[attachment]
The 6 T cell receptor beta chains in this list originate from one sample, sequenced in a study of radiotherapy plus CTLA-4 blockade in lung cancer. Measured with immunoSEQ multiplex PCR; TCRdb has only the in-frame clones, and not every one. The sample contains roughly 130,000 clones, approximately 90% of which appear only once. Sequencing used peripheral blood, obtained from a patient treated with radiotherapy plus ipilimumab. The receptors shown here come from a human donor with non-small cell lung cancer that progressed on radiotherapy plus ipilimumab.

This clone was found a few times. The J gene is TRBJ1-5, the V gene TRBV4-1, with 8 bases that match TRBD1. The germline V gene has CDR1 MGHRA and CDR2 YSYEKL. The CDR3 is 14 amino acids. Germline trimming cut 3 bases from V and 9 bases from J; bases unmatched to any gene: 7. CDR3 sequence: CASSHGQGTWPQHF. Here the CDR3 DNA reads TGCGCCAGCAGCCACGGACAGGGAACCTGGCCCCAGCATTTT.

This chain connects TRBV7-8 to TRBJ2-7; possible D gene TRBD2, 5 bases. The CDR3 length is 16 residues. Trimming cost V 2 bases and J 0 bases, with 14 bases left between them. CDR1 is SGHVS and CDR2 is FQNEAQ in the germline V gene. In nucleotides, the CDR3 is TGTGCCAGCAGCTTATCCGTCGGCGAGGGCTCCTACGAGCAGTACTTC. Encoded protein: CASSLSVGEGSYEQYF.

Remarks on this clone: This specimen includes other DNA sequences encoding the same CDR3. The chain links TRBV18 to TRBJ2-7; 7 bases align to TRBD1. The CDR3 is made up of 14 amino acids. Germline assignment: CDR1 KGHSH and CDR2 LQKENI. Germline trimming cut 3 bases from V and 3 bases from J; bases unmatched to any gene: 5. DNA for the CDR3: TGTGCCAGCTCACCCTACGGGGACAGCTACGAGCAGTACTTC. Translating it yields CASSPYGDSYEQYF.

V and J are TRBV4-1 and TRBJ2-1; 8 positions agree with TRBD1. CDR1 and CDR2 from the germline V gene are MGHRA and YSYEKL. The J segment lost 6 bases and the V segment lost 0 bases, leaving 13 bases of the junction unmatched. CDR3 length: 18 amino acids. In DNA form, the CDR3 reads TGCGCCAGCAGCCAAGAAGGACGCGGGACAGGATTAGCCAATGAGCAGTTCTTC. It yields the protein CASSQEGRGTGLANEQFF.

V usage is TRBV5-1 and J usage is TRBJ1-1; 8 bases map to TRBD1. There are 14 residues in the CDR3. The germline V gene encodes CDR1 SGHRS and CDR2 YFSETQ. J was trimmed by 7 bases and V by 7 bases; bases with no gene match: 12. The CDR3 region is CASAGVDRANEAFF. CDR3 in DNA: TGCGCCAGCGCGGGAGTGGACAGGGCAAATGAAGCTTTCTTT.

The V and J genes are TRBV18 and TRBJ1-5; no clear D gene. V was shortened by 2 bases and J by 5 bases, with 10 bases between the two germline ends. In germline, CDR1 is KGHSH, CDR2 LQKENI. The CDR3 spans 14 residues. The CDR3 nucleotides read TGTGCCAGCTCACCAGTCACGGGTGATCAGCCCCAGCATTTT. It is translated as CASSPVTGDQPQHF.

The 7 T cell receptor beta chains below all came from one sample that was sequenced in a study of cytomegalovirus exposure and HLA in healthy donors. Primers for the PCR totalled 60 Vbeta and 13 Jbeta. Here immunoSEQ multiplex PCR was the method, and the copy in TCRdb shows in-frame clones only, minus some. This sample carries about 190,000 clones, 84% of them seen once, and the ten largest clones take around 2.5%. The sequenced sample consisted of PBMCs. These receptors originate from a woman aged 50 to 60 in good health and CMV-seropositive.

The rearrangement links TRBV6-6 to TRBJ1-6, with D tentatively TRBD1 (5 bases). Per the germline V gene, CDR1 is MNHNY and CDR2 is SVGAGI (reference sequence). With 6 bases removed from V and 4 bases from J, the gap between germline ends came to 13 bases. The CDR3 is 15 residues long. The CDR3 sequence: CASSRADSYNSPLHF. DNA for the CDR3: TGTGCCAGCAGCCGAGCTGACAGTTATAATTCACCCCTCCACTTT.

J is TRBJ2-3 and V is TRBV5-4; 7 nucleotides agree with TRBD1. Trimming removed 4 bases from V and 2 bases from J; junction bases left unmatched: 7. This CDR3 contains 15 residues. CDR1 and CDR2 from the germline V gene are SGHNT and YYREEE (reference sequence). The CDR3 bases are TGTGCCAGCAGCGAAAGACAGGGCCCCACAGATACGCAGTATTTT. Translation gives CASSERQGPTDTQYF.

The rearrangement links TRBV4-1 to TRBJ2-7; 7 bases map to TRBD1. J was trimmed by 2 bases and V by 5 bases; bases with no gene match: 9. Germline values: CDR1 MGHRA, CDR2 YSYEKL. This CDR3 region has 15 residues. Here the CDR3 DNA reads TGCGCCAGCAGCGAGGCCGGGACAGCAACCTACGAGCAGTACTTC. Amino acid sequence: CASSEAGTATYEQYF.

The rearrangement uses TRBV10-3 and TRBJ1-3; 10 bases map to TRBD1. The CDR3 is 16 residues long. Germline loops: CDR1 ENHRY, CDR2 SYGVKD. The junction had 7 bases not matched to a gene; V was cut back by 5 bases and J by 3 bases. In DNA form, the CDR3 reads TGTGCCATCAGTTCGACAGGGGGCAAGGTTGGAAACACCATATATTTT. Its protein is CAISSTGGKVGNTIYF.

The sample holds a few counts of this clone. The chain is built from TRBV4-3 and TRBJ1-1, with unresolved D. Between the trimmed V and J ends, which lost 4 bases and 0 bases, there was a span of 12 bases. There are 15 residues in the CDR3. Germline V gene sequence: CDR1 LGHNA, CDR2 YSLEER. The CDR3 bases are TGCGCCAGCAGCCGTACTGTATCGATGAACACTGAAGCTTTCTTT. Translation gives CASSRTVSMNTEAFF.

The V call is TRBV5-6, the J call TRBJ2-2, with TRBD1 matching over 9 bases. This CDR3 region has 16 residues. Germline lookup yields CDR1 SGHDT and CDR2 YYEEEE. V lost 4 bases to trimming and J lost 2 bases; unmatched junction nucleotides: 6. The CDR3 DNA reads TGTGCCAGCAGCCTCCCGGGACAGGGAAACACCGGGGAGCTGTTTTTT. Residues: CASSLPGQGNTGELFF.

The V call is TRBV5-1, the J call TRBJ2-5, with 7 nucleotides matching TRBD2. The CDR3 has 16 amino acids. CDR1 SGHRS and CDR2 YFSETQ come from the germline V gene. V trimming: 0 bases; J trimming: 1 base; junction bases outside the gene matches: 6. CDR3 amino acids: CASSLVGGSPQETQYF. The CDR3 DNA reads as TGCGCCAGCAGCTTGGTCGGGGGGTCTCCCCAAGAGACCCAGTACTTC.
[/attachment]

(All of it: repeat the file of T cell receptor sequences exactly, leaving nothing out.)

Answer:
The 6 T cell receptor beta chains in this list originate from one sample, sequenced in a study of radiotherapy plus CTLA-4 blockade in lung cancer. Measured with immunoSEQ multiplex PCR; TCRdb has only the in-frame clones, and not every one. The sample contains roughly 130,000 clones, approximately 90% of which appear only once. Sequencing used peripheral blood, obtained from a patient treated with radiotherapy plus ipilimumab. The receptors shown here come from a human donor with non-small cell lung cancer that progressed on radiotherapy plus ipilimumab.

This clone was found a few times. The J gene is TRBJ1-5, the V gene TRBV4-1, with 8 bases that match TRBD1. The germline V gene has CDR1 MGHRA and CDR2 YSYEKL. The CDR3 is 14 amino acids. Germline trimming cut 3 bases from V and 9 bases from J; bases unmatched to any gene: 7. CDR3 sequence: CASSHGQGTWPQHF. Here the CDR3 DNA reads TGCGCCAGCAGCCACGGACAGGGAACCTGGCCCCAGCATTTT.

This chain connects TRBV7-8 to TRBJ2-7; possible D gene TRBD2, 5 bases. The CDR3 length is 16 residues. Trimming cost V 2 bases and J 0 bases, with 14 bases left between them. CDR1 is SGHVS and CDR2 is FQNEAQ in the germline V gene. In nucleotides, the CDR3 is TGTGCCAGCAGCTTATCCGTCGGCGAGGGCTCCTACGAGCAGTACTTC. Encoded protein: CASSLSVGEGSYEQYF.

Remarks on this clone: This specimen includes other DNA sequences encoding the same CDR3. The chain links TRBV18 to TRBJ2-7; 7 bases align to TRBD1. The CDR3 is made up of 14 amino acids. Germline assignment: CDR1 KGHSH and CDR2 LQKENI. Germline trimming cut 3 bases from V and 3 bases from J; bases unmatched to any gene: 5. DNA for the CDR3: TGTGCCAGCTCACCCTACGGGGACAGCTACGAGCAGTACTTC. Translating it yields CASSPYGDSYEQYF.

V and J are TRBV4-1 and TRBJ2-1; 8 positions agree with TRBD1. CDR1 and CDR2 from the germline V gene are MGHRA and YSYEKL. The J segment lost 6 bases and the V segment lost 0 bases, leaving 13 bases of the junction unmatched. CDR3 length: 18 amino acids. In DNA form, the CDR3 reads TGCGCCAGCAGCCAAGAAGGACGCGGGACAGGATTAGCCAATGAGCAGTTCTTC. It yields the protein CASSQEGRGTGLANEQFF.

V usage is TRBV5-1 and J usage is TRBJ1-1; 8 bases map to TRBD1. There are 14 residues in the CDR3. The germline V gene encodes CDR1 SGHRS and CDR2 YFSETQ. J was trimmed by 7 bases and V by 7 bases; bases with no gene match: 12. The CDR3 region is CASAGVDRANEAFF. CDR3 in DNA: TGCGCCAGCGCGGGAGTGGACAGGGCAAATGAAGCTTTCTTT.

The V and J genes are TRBV18 and TRBJ1-5; no clear D gene. V was shortened by 2 bases and J by 5 bases, with 10 bases between the two germline ends. In germline, CDR1 is KGHSH, CDR2 LQKENI. The CDR3 spans 14 residues. The CDR3 nucleotides read TGTGCCAGCTCACCAGTCACGGGTGATCAGCCCCAGCATTTT. It is translated as CASSPVTGDQPQHF.

The 7 T cell receptor beta chains below all came from one sample that was sequenced in a study of cytomegalovirus exposure and HLA in healthy donors. Primers for the PCR totalled 60 Vbeta and 13 Jbeta. Here immunoSEQ multiplex PCR was the method, and the copy in TCRdb shows in-frame clones only, minus some. This sample carries about 190,000 clones, 84% of them seen once, and the ten largest clones take around 2.5%. The sequenced sample consisted of PBMCs. These receptors originate from a woman aged 50 to 60 in good health and CMV-seropositive.

The rearrangement links TRBV6-6 to TRBJ1-6, with D tentatively TRBD1 (5 bases). Per the germline V gene, CDR1 is MNHNY and CDR2 is SVGAGI (reference sequence). With 6 bases removed from V and 4 bases from J, the gap between germline ends came to 13 bases. The CDR3 is 15 residues long. The CDR3 sequence: CASSRADSYNSPLHF. DNA for the CDR3: TGTGCCAGCAGCCGAGCTGACAGTTATAATTCACCCCTCCACTTT.

J is TRBJ2-3 and V is TRBV5-4; 7 nucleotides agree with TRBD1. Trimming removed 4 bases from V and 2 bases from J; junction bases left unmatched: 7. This CDR3 contains 15 residues. CDR1 and CDR2 from the germline V gene are SGHNT and YYREEE (reference sequence). The CDR3 bases are TGTGCCAGCAGCGAAAGACAGGGCCCCACAGATACGCAGTATTTT. Translation gives CASSERQGPTDTQYF.

The rearrangement links TRBV4-1 to TRBJ2-7; 7 bases map to TRBD1. J was trimmed by 2 bases and V by 5 bases; bases with no gene match: 9. Germline values: CDR1 MGHRA, CDR2 YSYEKL. This CDR3 region has 15 residues. Here the CDR3 DNA reads TGCGCCAGCAGCGAGGCCGGGACAGCAACCTACGAGCAGTACTTC. Amino acid sequence: CASSEAGTATYEQYF.

The rearrangement uses TRBV10-3 and TRBJ1-3; 10 bases map to TRBD1. The CDR3 is 16 residues long. Germline loops: CDR1 ENHRY, CDR2 SYGVKD. The junction had 7 bases not matched to a gene; V was cut back by 5 bases and J by 3 bases. In DNA form, the CDR3 reads TGTGCCATCAGTTCGACAGGGGGCAAGGTTGGAAACACCATATATTTT. Its protein is CAISSTGGKVGNTIYF.

The sample holds a few counts of this clone. The chain is built from TRBV4-3 and TRBJ1-1, with unresolved D. Between the trimmed V and J ends, which lost 4 bases and 0 bases, there was a span of 12 bases. There are 15 residues in the CDR3. Germline V gene sequence: CDR1 LGHNA, CDR2 YSLEER. The CDR3 bases are TGCGCCAGCAGCCGTACTGTATCGATGAACACTGAAGCTTTCTTT. Translation gives CASSRTVSMNTEAFF.

The V call is TRBV5-6, the J call TRBJ2-2, with TRBD1 matching over 9 bases. This CDR3 region has 16 residues. Germline lookup yields CDR1 SGHDT and CDR2 YYEEEE. V lost 4 bases to trimming and J lost 2 bases; unmatched junction nucleotides: 6. The CDR3 DNA reads TGTGCCAGCAGCCTCCCGGGACAGGGAAACACCGGGGAGCTGTTTTTT. Residues: CASSLPGQGNTGELFF.

The V call is TRBV5-1, the J call TRBJ2-5, with 7 nucleotides matching TRBD2. The CDR3 has 16 amino acids. CDR1 SGHRS and CDR2 YFSETQ come from the germline V gene. V trimming: 0 bases; J trimming: 1 base; junction bases outside the gene matches: 6. CDR3 amino acids: CASSLVGGSPQETQYF. The CDR3 DNA reads as TGCGCCAGCAGCTTGGTCGGGGGGTCTCCCCAAGAGACCCAGTACTTC.